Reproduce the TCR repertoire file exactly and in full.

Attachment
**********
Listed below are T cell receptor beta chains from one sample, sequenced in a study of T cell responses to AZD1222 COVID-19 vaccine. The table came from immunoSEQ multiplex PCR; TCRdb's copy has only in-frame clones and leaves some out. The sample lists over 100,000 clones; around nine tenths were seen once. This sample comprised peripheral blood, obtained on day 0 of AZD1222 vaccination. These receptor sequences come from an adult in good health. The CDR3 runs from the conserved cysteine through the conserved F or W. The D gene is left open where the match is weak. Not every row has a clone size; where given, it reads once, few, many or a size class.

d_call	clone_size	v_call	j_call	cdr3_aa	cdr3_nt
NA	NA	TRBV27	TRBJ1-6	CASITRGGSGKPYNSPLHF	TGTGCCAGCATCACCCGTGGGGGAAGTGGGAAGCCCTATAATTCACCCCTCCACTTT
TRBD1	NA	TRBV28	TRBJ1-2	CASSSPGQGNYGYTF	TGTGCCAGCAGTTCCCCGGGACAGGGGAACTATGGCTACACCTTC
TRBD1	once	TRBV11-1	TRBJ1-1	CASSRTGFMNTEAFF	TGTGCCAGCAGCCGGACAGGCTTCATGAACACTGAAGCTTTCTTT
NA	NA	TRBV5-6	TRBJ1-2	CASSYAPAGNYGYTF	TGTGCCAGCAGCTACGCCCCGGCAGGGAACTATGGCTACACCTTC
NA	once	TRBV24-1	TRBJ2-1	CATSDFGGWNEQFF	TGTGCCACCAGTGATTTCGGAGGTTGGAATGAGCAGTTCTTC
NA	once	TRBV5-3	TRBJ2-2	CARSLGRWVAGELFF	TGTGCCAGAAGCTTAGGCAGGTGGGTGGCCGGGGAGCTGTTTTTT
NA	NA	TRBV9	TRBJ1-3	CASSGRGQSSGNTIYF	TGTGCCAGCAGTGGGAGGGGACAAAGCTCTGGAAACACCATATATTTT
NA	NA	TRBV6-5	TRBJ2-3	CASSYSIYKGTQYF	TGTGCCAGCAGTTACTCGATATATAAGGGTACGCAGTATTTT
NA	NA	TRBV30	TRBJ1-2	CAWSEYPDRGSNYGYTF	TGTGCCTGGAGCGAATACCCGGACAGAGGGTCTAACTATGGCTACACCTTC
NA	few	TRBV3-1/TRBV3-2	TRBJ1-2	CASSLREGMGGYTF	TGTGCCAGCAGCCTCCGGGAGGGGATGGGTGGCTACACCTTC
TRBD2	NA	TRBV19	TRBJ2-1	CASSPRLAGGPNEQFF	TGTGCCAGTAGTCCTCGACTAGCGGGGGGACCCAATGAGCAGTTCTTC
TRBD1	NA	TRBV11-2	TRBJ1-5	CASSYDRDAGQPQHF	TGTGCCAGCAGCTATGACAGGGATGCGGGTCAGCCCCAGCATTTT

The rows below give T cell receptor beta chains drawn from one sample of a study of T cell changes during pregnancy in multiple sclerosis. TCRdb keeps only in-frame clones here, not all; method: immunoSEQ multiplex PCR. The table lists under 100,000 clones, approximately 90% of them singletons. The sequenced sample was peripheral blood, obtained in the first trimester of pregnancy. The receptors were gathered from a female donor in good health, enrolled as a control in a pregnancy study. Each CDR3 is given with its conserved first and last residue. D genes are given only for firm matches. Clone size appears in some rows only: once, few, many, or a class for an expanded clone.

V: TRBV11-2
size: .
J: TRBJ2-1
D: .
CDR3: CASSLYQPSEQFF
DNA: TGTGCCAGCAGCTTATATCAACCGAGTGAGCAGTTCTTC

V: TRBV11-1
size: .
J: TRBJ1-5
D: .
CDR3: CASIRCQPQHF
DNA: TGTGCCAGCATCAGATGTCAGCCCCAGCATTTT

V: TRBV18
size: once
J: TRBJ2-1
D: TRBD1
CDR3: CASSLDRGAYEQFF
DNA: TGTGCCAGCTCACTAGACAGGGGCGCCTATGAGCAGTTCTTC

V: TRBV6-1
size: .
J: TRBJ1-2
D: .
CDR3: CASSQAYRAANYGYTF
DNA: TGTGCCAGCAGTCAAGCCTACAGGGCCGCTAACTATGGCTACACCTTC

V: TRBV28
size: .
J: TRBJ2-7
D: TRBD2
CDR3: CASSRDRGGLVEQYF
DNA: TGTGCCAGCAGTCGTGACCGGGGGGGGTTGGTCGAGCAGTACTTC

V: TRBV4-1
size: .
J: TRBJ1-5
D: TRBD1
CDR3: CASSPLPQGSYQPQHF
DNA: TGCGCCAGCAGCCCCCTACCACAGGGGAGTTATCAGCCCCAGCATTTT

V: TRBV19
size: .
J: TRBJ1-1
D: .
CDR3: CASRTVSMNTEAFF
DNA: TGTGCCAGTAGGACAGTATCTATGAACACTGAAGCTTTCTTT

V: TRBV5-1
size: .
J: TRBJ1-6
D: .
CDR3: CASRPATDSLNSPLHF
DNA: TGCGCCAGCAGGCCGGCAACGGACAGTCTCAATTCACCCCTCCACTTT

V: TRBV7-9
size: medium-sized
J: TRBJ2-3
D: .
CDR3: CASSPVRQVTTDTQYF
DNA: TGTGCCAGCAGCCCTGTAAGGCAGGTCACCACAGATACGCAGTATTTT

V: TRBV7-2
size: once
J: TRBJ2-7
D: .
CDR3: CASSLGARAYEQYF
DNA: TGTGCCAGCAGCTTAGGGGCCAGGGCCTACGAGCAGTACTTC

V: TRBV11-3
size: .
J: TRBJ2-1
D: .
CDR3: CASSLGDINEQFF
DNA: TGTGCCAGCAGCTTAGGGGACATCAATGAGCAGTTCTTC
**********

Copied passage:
Listed below are T cell receptor beta chains from one sample, sequenced in a study of T cell responses to AZD1222 COVID-19 vaccine. The table came from immunoSEQ multiplex PCR; TCRdb's copy has only in-frame clones and leaves some out. The sample lists over 100,000 clones; around nine tenths were seen once. This sample comprised peripheral blood, obtained on day 0 of AZD1222 vaccination. These receptor sequences come from an adult in good health. The CDR3 runs from the conserved cysteine through the conserved F or W. The D gene is left open where the match is weak. Not every row has a clone size; where given, it reads once, few, many or a size class.

d_call	clone_size	v_call	j_call	cdr3_aa	cdr3_nt
NA	NA	TRBV27	TRBJ1-6	CASITRGGSGKPYNSPLHF	TGTGCCAGCATCACCCGTGGGGGAAGTGGGAAGCCCTATAATTCACCCCTCCACTTT
TRBD1	NA	TRBV28	TRBJ1-2	CASSSPGQGNYGYTF	TGTGCCAGCAGTTCCCCGGGACAGGGGAACTATGGCTACACCTTC
TRBD1	once	TRBV11-1	TRBJ1-1	CASSRTGFMNTEAFF	TGTGCCAGCAGCCGGACAGGCTTCATGAACACTGAAGCTTTCTTT
NA	NA	TRBV5-6	TRBJ1-2	CASSYAPAGNYGYTF	TGTGCCAGCAGCTACGCCCCGGCAGGGAACTATGGCTACACCTTC
NA	once	TRBV24-1	TRBJ2-1	CATSDFGGWNEQFF	TGTGCCACCAGTGATTTCGGAGGTTGGAATGAGCAGTTCTTC
NA	once	TRBV5-3	TRBJ2-2	CARSLGRWVAGELFF	TGTGCCAGAAGCTTAGGCAGGTGGGTGGCCGGGGAGCTGTTTTTT
NA	NA	TRBV9	TRBJ1-3	CASSGRGQSSGNTIYF	TGTGCCAGCAGTGGGAGGGGACAAAGCTCTGGAAACACCATATATTTT
NA	NA	TRBV6-5	TRBJ2-3	CASSYSIYKGTQYF	TGTGCCAGCAGTTACTCGATATATAAGGGTACGCAGTATTTT
NA	NA	TRBV30	TRBJ1-2	CAWSEYPDRGSNYGYTF	TGTGCCTGGAGCGAATACCCGGACAGAGGGTCTAACTATGGCTACACCTTC
NA	few	TRBV3-1/TRBV3-2	TRBJ1-2	CASSLREGMGGYTF	TGTGCCAGCAGCCTCCGGGAGGGGATGGGTGGCTACACCTTC
TRBD2	NA	TRBV19	TRBJ2-1	CASSPRLAGGPNEQFF	TGTGCCAGTAGTCCTCGACTAGCGGGGGGACCCAATGAGCAGTTCTTC
TRBD1	NA	TRBV11-2	TRBJ1-5	CASSYDRDAGQPQHF	TGTGCCAGCAGCTATGACAGGGATGCGGGTCAGCCCCAGCATTTT

The rows below give T cell receptor beta chains drawn from one sample of a study of T cell changes during pregnancy in multiple sclerosis. TCRdb keeps only in-frame clones here, not all; method: immunoSEQ multiplex PCR. The table lists under 100,000 clones, approximately 90% of them singletons. The sequenced sample was peripheral blood, obtained in the first trimester of pregnancy. The receptors were gathered from a female donor in good health, enrolled as a control in a pregnancy study. Each CDR3 is given with its conserved first and last residue. D genes are given only for firm matches. Clone size appears in some rows only: once, few, many, or a class for an expanded clone.

V: TRBV11-2
size: .
J: TRBJ2-1
D: .
CDR3: CASSLYQPSEQFF
DNA: TGTGCCAGCAGCTTATATCAACCGAGTGAGCAGTTCTTC

V: TRBV11-1
size: .
J: TRBJ1-5
D: .
CDR3: CASIRCQPQHF
DNA: TGTGCCAGCATCAGATGTCAGCCCCAGCATTTT

V: TRBV18
size: once
J: TRBJ2-1
D: TRBD1
CDR3: CASSLDRGAYEQFF
DNA: TGTGCCAGCTCACTAGACAGGGGCGCCTATGAGCAGTTCTTC

V: TRBV6-1
size: .
J: TRBJ1-2
D: .
CDR3: CASSQAYRAANYGYTF
DNA: TGTGCCAGCAGTCAAGCCTACAGGGCCGCTAACTATGGCTACACCTTC

V: TRBV28
size: .
J: TRBJ2-7
D: TRBD2
CDR3: CASSRDRGGLVEQYF
DNA: TGTGCCAGCAGTCGTGACCGGGGGGGGTTGGTCGAGCAGTACTTC

V: TRBV4-1
size: .
J: TRBJ1-5
D: TRBD1
CDR3: CASSPLPQGSYQPQHF
DNA: TGCGCCAGCAGCCCCCTACCACAGGGGAGTTATCAGCCCCAGCATTTT

V: TRBV19
size: .
J: TRBJ1-1
D: .
CDR3: CASRTVSMNTEAFF
DNA: TGTGCCAGTAGGACAGTATCTATGAACACTGAAGCTTTCTTT

V: TRBV5-1
size: .
J: TRBJ1-6
D: .
CDR3: CASRPATDSLNSPLHF
DNA: TGCGCCAGCAGGCCGGCAACGGACAGTCTCAATTCACCCCTCCACTTT

V: TRBV7-9
size: medium-sized
J: TRBJ2-3
D: .
CDR3: CASSPVRQVTTDTQYF
DNA: TGTGCCAGCAGCCCTGTAAGGCAGGTCACCACAGATACGCAGTATTTT

V: TRBV7-2
size: once
J: TRBJ2-7
D: .
CDR3: CASSLGARAYEQYF
DNA: TGTGCCAGCAGCTTAGGGGCCAGGGCCTACGAGCAGTACTTC

V: TRBV11-3
size: .
J: TRBJ2-1
D: .
CDR3: CASSLGDINEQFF
DNA: TGTGCCAGCAGCTTAGGGGACATCAATGAGCAGTTCTTC